A Quantile-Conserving Ensemble Filter Framework. Part III: Data Assimilation for Mixed Distributions with Application to a Low-Order Tracer Advection Model

Jeffrey Anderson aNSF NCAR/CISL/TDD/DAReS, Boulder, Colorado, jla@ucar.edu

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Chris Riedel bCooperative Programs for the Advancement of Earth System Science, University Corporation for Atmospheric Research

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Molly Wieringa cUniversity of Washington, Department of Atmospheric Sciences, Seattle, Washington

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Fairuz Ishraque dDepartment of Geosciences, Princeton University, Princeton, New Jersey

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Marlee Smith aNSF NCAR/CISL/TDD/DAReS, Boulder, Colorado, jla@ucar.edu

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Helen Kershaw aNSF NCAR/CISL/TDD/DAReS, Boulder, Colorado, jla@ucar.edu

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Abstract

The uncertainty associated with many observed and modeled quantities of interest in Earth system prediction can be represented by mixed probability distributions that are neither discrete nor continuous. For instance, a forecast probability of precipitation can have a finite probability of zero precipitation, consistent with a discrete distribution. However, nonzero values are not discrete and are represented by a continuous distribution; the same is true for rainfall rate. Other examples include snow depth, sea ice concentration, amount of a tracer or the source rate of a tracer. Some Earth system model parameters may also have discrete or mixed distributions. Most ensemble data assimilation methods do not explicitly consider the possibility of mixed distributions. The Quantile Conserving Ensemble Filtering Framework (Anderson 2022, 2023) is extended to explicitly deal with discrete or mixed distributions. An example is given using bounded normal rank histogram probability distributions applied to observing system simulation experiments in a low-order tracer advection model. Analyses of tracer concentration and tracer source are shown to be improved when using the extended methods. A key feature of the resulting ensembles is that there can be ensemble members with duplicate values. An extension of the rank histogram diagnostic method to deal with potential duplicates shows that the ensemble distributions from the extended assimilation methods are more consistent with the truth.

© 2024 American Meteorological Society. This is an Author Accepted Manuscript distributed under the terms of the default AMS reuse license. For information regarding reuse and general copyright information, consult the AMS Copyright Policy (www.ametsoc.org/PUBSReuseLicenses).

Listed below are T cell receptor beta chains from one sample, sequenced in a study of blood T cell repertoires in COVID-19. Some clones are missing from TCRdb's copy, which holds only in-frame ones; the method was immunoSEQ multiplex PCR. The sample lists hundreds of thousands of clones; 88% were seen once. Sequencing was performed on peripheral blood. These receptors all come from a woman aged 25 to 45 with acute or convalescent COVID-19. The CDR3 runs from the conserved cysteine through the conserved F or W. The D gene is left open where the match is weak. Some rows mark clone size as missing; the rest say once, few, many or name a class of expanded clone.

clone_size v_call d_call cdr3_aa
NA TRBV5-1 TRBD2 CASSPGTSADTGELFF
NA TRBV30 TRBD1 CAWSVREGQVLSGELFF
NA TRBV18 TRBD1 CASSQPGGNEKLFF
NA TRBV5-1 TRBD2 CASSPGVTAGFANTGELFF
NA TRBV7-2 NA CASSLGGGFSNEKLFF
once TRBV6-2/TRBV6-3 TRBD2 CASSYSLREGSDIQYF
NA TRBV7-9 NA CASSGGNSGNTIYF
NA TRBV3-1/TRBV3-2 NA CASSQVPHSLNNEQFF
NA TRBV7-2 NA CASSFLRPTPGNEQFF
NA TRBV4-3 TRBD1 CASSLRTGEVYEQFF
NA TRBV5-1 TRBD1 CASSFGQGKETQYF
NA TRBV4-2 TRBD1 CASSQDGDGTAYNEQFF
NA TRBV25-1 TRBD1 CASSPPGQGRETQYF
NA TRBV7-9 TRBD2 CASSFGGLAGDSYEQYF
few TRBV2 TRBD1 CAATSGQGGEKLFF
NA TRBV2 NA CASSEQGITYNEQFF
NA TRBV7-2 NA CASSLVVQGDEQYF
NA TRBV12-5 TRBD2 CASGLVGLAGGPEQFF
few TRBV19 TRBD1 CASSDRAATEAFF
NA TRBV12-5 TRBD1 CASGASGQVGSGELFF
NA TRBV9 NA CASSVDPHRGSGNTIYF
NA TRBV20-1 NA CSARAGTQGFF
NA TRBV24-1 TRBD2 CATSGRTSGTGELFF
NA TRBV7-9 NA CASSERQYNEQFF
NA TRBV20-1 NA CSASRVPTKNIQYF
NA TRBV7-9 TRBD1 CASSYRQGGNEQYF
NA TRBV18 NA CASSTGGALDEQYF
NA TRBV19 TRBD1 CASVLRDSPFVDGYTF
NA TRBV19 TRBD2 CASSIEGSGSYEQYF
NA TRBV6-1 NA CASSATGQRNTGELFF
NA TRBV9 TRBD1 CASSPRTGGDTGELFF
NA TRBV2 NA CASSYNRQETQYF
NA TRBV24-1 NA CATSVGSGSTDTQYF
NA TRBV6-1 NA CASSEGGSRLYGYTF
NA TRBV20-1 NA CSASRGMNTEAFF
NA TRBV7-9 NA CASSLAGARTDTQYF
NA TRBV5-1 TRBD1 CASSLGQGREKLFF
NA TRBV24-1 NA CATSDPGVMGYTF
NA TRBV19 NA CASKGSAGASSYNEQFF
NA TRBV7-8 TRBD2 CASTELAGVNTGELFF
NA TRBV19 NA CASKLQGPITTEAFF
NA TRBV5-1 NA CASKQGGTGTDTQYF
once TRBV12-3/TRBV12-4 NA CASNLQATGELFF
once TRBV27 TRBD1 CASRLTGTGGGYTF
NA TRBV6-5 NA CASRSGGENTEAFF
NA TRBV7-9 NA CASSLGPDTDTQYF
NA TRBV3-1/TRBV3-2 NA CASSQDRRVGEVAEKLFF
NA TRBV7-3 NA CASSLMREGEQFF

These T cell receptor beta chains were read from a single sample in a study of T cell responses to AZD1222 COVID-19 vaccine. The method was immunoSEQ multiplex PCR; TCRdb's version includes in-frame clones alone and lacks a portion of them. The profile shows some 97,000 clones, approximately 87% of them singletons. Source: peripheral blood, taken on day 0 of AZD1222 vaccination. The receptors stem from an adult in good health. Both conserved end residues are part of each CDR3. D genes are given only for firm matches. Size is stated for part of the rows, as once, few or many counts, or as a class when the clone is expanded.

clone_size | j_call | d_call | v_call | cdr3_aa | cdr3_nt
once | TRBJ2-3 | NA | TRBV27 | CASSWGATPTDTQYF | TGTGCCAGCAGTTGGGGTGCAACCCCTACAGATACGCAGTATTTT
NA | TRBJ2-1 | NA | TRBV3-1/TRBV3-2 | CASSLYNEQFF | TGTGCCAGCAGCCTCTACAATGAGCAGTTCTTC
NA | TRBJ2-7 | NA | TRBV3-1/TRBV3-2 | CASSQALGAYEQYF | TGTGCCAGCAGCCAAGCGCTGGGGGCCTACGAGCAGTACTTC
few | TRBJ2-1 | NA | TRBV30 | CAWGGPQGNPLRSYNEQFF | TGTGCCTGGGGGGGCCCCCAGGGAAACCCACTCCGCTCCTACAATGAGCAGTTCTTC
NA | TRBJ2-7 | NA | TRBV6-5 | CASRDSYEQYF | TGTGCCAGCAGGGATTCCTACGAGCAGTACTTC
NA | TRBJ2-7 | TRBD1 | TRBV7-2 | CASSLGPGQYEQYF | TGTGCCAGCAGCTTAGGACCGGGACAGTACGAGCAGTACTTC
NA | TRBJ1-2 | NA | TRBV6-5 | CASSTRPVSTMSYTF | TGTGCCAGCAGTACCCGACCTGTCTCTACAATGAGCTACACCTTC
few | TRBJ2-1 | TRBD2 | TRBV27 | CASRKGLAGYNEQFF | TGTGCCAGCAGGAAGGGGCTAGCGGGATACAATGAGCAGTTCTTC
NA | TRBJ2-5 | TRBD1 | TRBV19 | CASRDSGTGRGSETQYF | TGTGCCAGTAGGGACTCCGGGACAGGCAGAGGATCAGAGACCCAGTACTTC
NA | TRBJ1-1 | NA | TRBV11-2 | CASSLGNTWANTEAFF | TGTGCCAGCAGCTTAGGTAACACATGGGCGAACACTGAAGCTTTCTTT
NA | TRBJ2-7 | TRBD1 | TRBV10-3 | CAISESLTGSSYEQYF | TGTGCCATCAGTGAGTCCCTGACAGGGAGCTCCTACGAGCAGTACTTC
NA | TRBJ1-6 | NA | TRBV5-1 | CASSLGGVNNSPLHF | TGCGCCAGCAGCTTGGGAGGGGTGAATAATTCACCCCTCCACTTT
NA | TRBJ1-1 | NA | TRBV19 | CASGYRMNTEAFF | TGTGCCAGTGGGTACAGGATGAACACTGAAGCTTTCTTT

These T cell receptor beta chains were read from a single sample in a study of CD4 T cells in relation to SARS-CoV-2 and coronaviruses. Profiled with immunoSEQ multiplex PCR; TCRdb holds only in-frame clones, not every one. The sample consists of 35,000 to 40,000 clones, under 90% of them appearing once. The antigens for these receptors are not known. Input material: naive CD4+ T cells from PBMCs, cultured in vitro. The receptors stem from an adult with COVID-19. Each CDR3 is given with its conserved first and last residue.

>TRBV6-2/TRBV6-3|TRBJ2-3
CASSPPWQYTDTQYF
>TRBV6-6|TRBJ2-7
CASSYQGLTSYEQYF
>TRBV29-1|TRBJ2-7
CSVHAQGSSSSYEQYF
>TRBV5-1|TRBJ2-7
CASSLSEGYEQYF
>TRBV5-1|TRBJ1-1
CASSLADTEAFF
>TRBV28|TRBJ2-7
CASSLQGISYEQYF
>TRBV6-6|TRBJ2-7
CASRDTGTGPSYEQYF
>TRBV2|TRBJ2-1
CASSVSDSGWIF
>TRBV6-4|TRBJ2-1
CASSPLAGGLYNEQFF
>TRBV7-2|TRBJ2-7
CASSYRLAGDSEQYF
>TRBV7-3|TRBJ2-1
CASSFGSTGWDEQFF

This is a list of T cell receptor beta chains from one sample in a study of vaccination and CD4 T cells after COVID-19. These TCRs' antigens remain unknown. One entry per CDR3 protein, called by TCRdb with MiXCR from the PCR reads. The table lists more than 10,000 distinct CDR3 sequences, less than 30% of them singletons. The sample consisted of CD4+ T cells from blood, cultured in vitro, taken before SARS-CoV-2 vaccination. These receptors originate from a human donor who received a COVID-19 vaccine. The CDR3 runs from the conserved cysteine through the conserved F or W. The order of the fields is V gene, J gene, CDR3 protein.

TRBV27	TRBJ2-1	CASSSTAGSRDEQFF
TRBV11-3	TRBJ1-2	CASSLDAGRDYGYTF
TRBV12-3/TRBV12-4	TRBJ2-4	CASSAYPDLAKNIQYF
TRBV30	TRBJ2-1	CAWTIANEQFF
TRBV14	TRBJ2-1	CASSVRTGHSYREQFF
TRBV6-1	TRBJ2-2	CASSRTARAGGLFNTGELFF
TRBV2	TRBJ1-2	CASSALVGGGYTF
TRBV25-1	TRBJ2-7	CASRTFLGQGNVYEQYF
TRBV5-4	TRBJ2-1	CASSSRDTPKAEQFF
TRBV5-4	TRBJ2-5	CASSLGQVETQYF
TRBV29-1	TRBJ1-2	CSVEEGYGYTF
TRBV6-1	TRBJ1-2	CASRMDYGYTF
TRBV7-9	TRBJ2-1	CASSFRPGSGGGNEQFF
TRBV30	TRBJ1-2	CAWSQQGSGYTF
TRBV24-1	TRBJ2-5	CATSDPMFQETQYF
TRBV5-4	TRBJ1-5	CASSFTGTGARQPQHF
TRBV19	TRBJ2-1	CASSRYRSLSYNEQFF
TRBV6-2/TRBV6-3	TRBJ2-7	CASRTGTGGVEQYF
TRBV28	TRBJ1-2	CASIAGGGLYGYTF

Abstract

The uncertainty associated with many observed and modeled quantities of interest in Earth system prediction can be represented by mixed probability distributions that are neither discrete nor continuous. For instance, a forecast probability of precipitation can have a finite probability of zero precipitation, consistent with a discrete distribution. However, nonzero values are not discrete and are represented by a continuous distribution; the same is true for rainfall rate. Other examples include snow depth, sea ice concentration, amount of a tracer or the source rate of a tracer. Some Earth system model parameters may also have discrete or mixed distributions. Most ensemble data assimilation methods do not explicitly consider the possibility of mixed distributions. The Quantile Conserving Ensemble Filtering Framework (Anderson 2022, 2023) is extended to explicitly deal with discrete or mixed distributions. An example is given using bounded normal rank histogram probability distributions applied to observing system simulation experiments in a low-order tracer advection model. Analyses of tracer concentration and tracer source are shown to be improved when using the extended methods. A key feature of the resulting ensembles is that there can be ensemble members with duplicate values. An extension of the rank histogram diagnostic method to deal with potential duplicates shows that the ensemble distributions from the extended assimilation methods are more consistent with the truth.

© 2024 American Meteorological Society. This is an Author Accepted Manuscript distributed under the terms of the default AMS reuse license. For information regarding reuse and general copyright information, consult the AMS Copyright Policy (www.ametsoc.org/PUBSReuseLicenses).

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